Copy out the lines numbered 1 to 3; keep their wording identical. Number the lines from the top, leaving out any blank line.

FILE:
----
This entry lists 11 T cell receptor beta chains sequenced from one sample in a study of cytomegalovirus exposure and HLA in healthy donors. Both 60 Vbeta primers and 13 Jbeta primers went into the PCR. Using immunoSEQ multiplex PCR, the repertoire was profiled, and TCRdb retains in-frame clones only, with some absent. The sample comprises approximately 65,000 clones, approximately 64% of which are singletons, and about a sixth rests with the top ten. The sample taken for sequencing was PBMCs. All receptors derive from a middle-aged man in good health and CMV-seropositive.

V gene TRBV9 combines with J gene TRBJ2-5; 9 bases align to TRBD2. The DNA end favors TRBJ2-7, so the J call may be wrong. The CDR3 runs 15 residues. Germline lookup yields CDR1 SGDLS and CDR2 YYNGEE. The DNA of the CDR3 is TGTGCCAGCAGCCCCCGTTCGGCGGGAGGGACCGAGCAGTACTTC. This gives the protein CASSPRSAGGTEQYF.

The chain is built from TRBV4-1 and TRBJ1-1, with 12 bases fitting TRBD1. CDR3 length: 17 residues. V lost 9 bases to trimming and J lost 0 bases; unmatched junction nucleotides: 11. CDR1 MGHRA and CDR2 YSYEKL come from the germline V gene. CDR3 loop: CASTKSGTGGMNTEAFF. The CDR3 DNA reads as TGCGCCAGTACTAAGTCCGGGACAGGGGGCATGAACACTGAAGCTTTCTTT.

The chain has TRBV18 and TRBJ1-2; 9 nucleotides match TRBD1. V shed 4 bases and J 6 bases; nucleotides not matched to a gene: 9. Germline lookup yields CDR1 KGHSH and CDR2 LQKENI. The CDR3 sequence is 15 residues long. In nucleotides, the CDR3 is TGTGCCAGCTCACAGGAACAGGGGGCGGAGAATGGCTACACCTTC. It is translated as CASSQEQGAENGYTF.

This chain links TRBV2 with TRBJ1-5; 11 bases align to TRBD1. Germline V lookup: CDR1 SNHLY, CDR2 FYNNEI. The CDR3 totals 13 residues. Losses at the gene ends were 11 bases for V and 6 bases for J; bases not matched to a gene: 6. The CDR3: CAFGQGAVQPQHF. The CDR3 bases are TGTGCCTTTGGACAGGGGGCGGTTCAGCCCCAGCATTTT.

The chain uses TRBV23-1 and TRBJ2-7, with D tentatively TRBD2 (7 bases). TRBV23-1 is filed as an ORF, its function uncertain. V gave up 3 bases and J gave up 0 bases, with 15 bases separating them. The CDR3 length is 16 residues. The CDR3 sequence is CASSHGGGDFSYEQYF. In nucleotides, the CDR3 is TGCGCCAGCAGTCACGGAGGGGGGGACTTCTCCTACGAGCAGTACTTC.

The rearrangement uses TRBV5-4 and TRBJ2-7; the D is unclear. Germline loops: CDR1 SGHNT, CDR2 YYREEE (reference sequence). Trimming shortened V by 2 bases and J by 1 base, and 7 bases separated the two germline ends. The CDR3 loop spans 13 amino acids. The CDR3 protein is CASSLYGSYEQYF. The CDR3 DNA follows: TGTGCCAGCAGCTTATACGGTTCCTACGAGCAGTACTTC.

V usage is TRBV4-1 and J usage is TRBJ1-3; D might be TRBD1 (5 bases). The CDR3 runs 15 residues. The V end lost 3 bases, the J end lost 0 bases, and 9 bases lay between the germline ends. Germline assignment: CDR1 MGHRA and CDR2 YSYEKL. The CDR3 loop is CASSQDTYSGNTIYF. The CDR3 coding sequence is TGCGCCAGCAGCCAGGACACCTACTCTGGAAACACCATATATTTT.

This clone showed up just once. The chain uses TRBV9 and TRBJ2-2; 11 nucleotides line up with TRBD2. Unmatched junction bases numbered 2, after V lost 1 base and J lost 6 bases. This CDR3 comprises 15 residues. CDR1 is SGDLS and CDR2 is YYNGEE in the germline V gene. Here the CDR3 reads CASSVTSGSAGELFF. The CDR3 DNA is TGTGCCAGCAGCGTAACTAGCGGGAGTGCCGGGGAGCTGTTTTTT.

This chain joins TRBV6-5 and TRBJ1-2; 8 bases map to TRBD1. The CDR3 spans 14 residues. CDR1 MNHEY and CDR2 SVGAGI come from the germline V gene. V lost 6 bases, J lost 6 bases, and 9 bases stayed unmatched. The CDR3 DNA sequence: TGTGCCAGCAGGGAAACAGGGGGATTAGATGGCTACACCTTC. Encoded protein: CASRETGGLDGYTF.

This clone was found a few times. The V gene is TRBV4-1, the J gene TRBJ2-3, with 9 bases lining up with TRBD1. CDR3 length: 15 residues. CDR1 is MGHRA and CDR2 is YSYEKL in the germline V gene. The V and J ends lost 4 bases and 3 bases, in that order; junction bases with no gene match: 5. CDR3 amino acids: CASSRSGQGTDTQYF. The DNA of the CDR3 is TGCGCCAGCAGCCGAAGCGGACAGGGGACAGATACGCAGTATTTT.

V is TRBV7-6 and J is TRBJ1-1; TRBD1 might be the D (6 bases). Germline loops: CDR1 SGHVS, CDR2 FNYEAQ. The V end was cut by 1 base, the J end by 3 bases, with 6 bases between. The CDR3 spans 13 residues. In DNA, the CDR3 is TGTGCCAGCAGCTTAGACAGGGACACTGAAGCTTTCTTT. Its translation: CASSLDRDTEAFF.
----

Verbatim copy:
This entry lists 11 T cell receptor beta chains sequenced from one sample in a study of cytomegalovirus exposure and HLA in healthy donors. Both 60 Vbeta primers and 13 Jbeta primers went into the PCR. Using immunoSEQ multiplex PCR, the repertoire was profiled, and TCRdb retains in-frame clones only, with some absent. The sample comprises approximately 65,000 clones, approximately 64% of which are singletons, and about a sixth rests with the top ten. The sample taken for sequencing was PBMCs. All receptors derive from a middle-aged man in good health and CMV-seropositive.

V gene TRBV9 combines with J gene TRBJ2-5; 9 bases align to TRBD2. The DNA end favors TRBJ2-7, so the J call may be wrong. The CDR3 runs 15 residues. Germline lookup yields CDR1 SGDLS and CDR2 YYNGEE. The DNA of the CDR3 is TGTGCCAGCAGCCCCCGTTCGGCGGGAGGGACCGAGCAGTACTTC. This gives the protein CASSPRSAGGTEQYF.

The chain is built from TRBV4-1 and TRBJ1-1, with 12 bases fitting TRBD1. CDR3 length: 17 residues. V lost 9 bases to trimming and J lost 0 bases; unmatched junction nucleotides: 11. CDR1 MGHRA and CDR2 YSYEKL come from the germline V gene. CDR3 loop: CASTKSGTGGMNTEAFF. The CDR3 DNA reads as TGCGCCAGTACTAAGTCCGGGACAGGGGGCATGAACACTGAAGCTTTCTTT.